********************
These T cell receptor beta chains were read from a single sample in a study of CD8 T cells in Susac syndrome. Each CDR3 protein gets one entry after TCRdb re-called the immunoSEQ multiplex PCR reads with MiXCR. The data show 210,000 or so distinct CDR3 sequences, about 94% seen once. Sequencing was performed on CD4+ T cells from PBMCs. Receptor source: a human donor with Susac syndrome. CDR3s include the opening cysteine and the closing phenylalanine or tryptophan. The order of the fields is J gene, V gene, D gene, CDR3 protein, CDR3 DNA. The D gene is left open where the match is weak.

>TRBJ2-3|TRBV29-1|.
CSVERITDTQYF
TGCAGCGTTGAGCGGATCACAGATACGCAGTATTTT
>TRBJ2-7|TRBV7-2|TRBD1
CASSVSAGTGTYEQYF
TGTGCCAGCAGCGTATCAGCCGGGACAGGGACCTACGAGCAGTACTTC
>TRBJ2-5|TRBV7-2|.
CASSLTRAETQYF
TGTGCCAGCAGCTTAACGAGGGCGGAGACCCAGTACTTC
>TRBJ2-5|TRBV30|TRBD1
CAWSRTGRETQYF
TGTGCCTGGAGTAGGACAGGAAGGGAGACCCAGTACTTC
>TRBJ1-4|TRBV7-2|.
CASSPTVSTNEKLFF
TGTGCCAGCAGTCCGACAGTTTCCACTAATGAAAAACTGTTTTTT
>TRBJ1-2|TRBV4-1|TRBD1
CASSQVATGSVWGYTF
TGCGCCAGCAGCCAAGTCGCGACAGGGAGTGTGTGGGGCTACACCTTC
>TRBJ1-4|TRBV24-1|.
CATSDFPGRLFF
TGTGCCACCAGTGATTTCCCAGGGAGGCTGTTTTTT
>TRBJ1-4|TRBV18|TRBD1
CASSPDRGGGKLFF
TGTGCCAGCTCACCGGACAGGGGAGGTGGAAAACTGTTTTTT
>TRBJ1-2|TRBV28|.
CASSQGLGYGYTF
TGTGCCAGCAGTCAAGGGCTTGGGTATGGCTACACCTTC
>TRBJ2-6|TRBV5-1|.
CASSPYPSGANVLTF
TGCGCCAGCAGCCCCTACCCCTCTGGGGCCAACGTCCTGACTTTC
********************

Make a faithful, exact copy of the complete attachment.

These T cell receptor beta chains were read from a single sample in a study of CD8 T cells in Susac syndrome. Each CDR3 protein gets one entry after TCRdb re-called the immunoSEQ multiplex PCR reads with MiXCR. The data show 210,000 or so distinct CDR3 sequences, about 94% seen once. Sequencing was performed on CD4+ T cells from PBMCs. Receptor source: a human donor with Susac syndrome. CDR3s include the opening cysteine and the closing phenylalanine or tryptophan. The order of the fields is J gene, V gene, D gene, CDR3 protein, CDR3 DNA. The D gene is left open where the match is weak.

>TRBJ2-3|TRBV29-1|.
CSVERITDTQYF
TGCAGCGTTGAGCGGATCACAGATACGCAGTATTTT
>TRBJ2-7|TRBV7-2|TRBD1
CASSVSAGTGTYEQYF
TGTGCCAGCAGCGTATCAGCCGGGACAGGGACCTACGAGCAGTACTTC
>TRBJ2-5|TRBV7-2|.
CASSLTRAETQYF
TGTGCCAGCAGCTTAACGAGGGCGGAGACCCAGTACTTC
>TRBJ2-5|TRBV30|TRBD1
CAWSRTGRETQYF
TGTGCCTGGAGTAGGACAGGAAGGGAGACCCAGTACTTC
>TRBJ1-4|TRBV7-2|.
CASSPTVSTNEKLFF
TGTGCCAGCAGTCCGACAGTTTCCACTAATGAAAAACTGTTTTTT
>TRBJ1-2|TRBV4-1|TRBD1
CASSQVATGSVWGYTF
TGCGCCAGCAGCCAAGTCGCGACAGGGAGTGTGTGGGGCTACACCTTC
>TRBJ1-4|TRBV24-1|.
CATSDFPGRLFF
TGTGCCACCAGTGATTTCCCAGGGAGGCTGTTTTTT
>TRBJ1-4|TRBV18|TRBD1
CASSPDRGGGKLFF
TGTGCCAGCTCACCGGACAGGGGAGGTGGAAAACTGTTTTTT
>TRBJ1-2|TRBV28|.
CASSQGLGYGYTF
TGTGCCAGCAGTCAAGGGCTTGGGTATGGCTACACCTTC
>TRBJ2-6|TRBV5-1|.
CASSPYPSGANVLTF
TGCGCCAGCAGCCCCTACCCCTCTGGGGCCAACGTCCTGACTTTC